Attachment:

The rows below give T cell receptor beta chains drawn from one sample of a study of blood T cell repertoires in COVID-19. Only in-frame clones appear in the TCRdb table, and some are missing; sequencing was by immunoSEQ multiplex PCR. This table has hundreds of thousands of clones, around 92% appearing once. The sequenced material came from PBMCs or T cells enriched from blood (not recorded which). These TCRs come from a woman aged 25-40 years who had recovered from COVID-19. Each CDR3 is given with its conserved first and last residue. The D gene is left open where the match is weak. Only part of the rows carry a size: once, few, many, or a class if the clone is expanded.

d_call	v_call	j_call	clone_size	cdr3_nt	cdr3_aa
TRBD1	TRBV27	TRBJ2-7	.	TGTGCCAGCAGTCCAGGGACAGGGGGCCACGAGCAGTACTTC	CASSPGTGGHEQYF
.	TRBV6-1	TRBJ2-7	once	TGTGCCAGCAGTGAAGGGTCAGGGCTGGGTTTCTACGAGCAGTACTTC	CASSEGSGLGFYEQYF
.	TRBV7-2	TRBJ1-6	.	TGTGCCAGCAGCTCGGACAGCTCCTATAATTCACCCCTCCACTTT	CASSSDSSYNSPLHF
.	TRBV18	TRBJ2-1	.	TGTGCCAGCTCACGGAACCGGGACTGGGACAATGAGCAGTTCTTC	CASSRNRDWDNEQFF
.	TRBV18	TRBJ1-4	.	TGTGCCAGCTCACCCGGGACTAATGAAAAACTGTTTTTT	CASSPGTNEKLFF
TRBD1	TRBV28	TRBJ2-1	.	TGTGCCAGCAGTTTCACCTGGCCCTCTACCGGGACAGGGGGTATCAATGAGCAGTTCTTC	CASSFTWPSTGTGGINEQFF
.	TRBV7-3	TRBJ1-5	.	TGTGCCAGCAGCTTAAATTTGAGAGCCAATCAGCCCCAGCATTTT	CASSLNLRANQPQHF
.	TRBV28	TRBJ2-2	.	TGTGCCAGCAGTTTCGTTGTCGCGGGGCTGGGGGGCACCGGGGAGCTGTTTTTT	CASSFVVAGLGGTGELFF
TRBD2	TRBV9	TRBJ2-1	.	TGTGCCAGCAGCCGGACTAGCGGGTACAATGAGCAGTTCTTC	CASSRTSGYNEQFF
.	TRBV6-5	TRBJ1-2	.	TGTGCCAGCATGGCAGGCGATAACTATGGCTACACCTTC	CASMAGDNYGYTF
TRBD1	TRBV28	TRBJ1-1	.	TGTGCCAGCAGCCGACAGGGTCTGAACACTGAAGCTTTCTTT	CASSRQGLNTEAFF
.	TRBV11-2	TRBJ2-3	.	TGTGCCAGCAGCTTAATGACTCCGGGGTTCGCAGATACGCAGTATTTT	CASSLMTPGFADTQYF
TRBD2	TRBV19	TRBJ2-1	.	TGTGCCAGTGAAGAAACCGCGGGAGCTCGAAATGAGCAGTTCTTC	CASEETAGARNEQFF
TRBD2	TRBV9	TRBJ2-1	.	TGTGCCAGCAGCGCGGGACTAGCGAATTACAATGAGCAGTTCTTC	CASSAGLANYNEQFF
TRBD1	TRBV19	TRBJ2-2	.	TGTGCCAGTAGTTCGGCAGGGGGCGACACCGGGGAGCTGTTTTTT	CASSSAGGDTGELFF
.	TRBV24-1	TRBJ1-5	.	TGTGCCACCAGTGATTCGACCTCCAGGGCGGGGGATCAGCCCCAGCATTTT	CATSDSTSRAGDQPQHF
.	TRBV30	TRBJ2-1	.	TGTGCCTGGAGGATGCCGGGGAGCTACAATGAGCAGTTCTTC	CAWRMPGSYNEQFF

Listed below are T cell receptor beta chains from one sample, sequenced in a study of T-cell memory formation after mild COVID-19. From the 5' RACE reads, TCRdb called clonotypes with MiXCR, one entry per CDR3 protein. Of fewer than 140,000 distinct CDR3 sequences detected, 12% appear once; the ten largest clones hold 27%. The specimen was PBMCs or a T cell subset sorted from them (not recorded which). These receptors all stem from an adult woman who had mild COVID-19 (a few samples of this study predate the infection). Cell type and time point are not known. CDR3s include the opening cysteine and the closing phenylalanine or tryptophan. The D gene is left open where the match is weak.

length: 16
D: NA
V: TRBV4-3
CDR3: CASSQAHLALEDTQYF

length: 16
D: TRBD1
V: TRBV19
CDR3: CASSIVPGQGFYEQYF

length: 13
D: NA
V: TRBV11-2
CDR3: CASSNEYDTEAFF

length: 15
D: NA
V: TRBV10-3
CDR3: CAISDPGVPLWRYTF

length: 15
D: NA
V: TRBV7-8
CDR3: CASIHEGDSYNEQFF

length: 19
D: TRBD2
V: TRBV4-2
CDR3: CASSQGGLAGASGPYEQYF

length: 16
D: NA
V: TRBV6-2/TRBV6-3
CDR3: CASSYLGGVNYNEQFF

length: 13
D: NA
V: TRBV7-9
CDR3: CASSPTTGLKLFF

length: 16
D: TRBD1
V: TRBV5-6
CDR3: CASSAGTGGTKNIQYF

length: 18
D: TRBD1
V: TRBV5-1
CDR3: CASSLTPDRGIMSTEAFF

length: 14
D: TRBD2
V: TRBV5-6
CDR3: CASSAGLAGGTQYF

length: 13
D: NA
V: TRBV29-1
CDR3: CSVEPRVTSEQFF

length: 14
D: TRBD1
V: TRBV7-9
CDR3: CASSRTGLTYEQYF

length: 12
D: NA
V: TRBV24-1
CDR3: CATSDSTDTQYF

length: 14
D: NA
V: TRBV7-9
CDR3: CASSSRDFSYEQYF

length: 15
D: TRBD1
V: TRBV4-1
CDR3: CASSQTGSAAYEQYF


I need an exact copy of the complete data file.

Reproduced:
The rows below give T cell receptor beta chains drawn from one sample of a study of blood T cell repertoires in COVID-19. Only in-frame clones appear in the TCRdb table, and some are missing; sequencing was by immunoSEQ multiplex PCR. This table has hundreds of thousands of clones, around 92% appearing once. The sequenced material came from PBMCs or T cells enriched from blood (not recorded which). These TCRs come from a woman aged 25-40 years who had recovered from COVID-19. Each CDR3 is given with its conserved first and last residue. The D gene is left open where the match is weak. Only part of the rows carry a size: once, few, many, or a class if the clone is expanded.

d_call	v_call	j_call	clone_size	cdr3_nt	cdr3_aa
TRBD1	TRBV27	TRBJ2-7	.	TGTGCCAGCAGTCCAGGGACAGGGGGCCACGAGCAGTACTTC	CASSPGTGGHEQYF
.	TRBV6-1	TRBJ2-7	once	TGTGCCAGCAGTGAAGGGTCAGGGCTGGGTTTCTACGAGCAGTACTTC	CASSEGSGLGFYEQYF
.	TRBV7-2	TRBJ1-6	.	TGTGCCAGCAGCTCGGACAGCTCCTATAATTCACCCCTCCACTTT	CASSSDSSYNSPLHF
.	TRBV18	TRBJ2-1	.	TGTGCCAGCTCACGGAACCGGGACTGGGACAATGAGCAGTTCTTC	CASSRNRDWDNEQFF
.	TRBV18	TRBJ1-4	.	TGTGCCAGCTCACCCGGGACTAATGAAAAACTGTTTTTT	CASSPGTNEKLFF
TRBD1	TRBV28	TRBJ2-1	.	TGTGCCAGCAGTTTCACCTGGCCCTCTACCGGGACAGGGGGTATCAATGAGCAGTTCTTC	CASSFTWPSTGTGGINEQFF
.	TRBV7-3	TRBJ1-5	.	TGTGCCAGCAGCTTAAATTTGAGAGCCAATCAGCCCCAGCATTTT	CASSLNLRANQPQHF
.	TRBV28	TRBJ2-2	.	TGTGCCAGCAGTTTCGTTGTCGCGGGGCTGGGGGGCACCGGGGAGCTGTTTTTT	CASSFVVAGLGGTGELFF
TRBD2	TRBV9	TRBJ2-1	.	TGTGCCAGCAGCCGGACTAGCGGGTACAATGAGCAGTTCTTC	CASSRTSGYNEQFF
.	TRBV6-5	TRBJ1-2	.	TGTGCCAGCATGGCAGGCGATAACTATGGCTACACCTTC	CASMAGDNYGYTF
TRBD1	TRBV28	TRBJ1-1	.	TGTGCCAGCAGCCGACAGGGTCTGAACACTGAAGCTTTCTTT	CASSRQGLNTEAFF
.	TRBV11-2	TRBJ2-3	.	TGTGCCAGCAGCTTAATGACTCCGGGGTTCGCAGATACGCAGTATTTT	CASSLMTPGFADTQYF
TRBD2	TRBV19	TRBJ2-1	.	TGTGCCAGTGAAGAAACCGCGGGAGCTCGAAATGAGCAGTTCTTC	CASEETAGARNEQFF
TRBD2	TRBV9	TRBJ2-1	.	TGTGCCAGCAGCGCGGGACTAGCGAATTACAATGAGCAGTTCTTC	CASSAGLANYNEQFF
TRBD1	TRBV19	TRBJ2-2	.	TGTGCCAGTAGTTCGGCAGGGGGCGACACCGGGGAGCTGTTTTTT	CASSSAGGDTGELFF
.	TRBV24-1	TRBJ1-5	.	TGTGCCACCAGTGATTCGACCTCCAGGGCGGGGGATCAGCCCCAGCATTTT	CATSDSTSRAGDQPQHF
.	TRBV30	TRBJ2-1	.	TGTGCCTGGAGGATGCCGGGGAGCTACAATGAGCAGTTCTTC	CAWRMPGSYNEQFF

Listed below are T cell receptor beta chains from one sample, sequenced in a study of T-cell memory formation after mild COVID-19. From the 5' RACE reads, TCRdb called clonotypes with MiXCR, one entry per CDR3 protein. Of fewer than 140,000 distinct CDR3 sequences detected, 12% appear once; the ten largest clones hold 27%. The specimen was PBMCs or a T cell subset sorted from them (not recorded which). These receptors all stem from an adult woman who had mild COVID-19 (a few samples of this study predate the infection). Cell type and time point are not known. CDR3s include the opening cysteine and the closing phenylalanine or tryptophan. The D gene is left open where the match is weak.

length: 16
D: NA
V: TRBV4-3
CDR3: CASSQAHLALEDTQYF

length: 16
D: TRBD1
V: TRBV19
CDR3: CASSIVPGQGFYEQYF

length: 13
D: NA
V: TRBV11-2
CDR3: CASSNEYDTEAFF

length: 15
D: NA
V: TRBV10-3
CDR3: CAISDPGVPLWRYTF

length: 15
D: NA
V: TRBV7-8
CDR3: CASIHEGDSYNEQFF

length: 19
D: TRBD2
V: TRBV4-2
CDR3: CASSQGGLAGASGPYEQYF

length: 16
D: NA
V: TRBV6-2/TRBV6-3
CDR3: CASSYLGGVNYNEQFF

length: 13
D: NA
V: TRBV7-9
CDR3: CASSPTTGLKLFF

length: 16
D: TRBD1
V: TRBV5-6
CDR3: CASSAGTGGTKNIQYF

length: 18
D: TRBD1
V: TRBV5-1
CDR3: CASSLTPDRGIMSTEAFF

length: 14
D: TRBD2
V: TRBV5-6
CDR3: CASSAGLAGGTQYF

length: 13
D: NA
V: TRBV29-1
CDR3: CSVEPRVTSEQFF

length: 14
D: TRBD1
V: TRBV7-9
CDR3: CASSRTGLTYEQYF

length: 12
D: NA
V: TRBV24-1
CDR3: CATSDSTDTQYF

length: 14
D: NA
V: TRBV7-9
CDR3: CASSSRDFSYEQYF

length: 15
D: TRBD1
V: TRBV4-1
CDR3: CASSQTGSAAYEQYF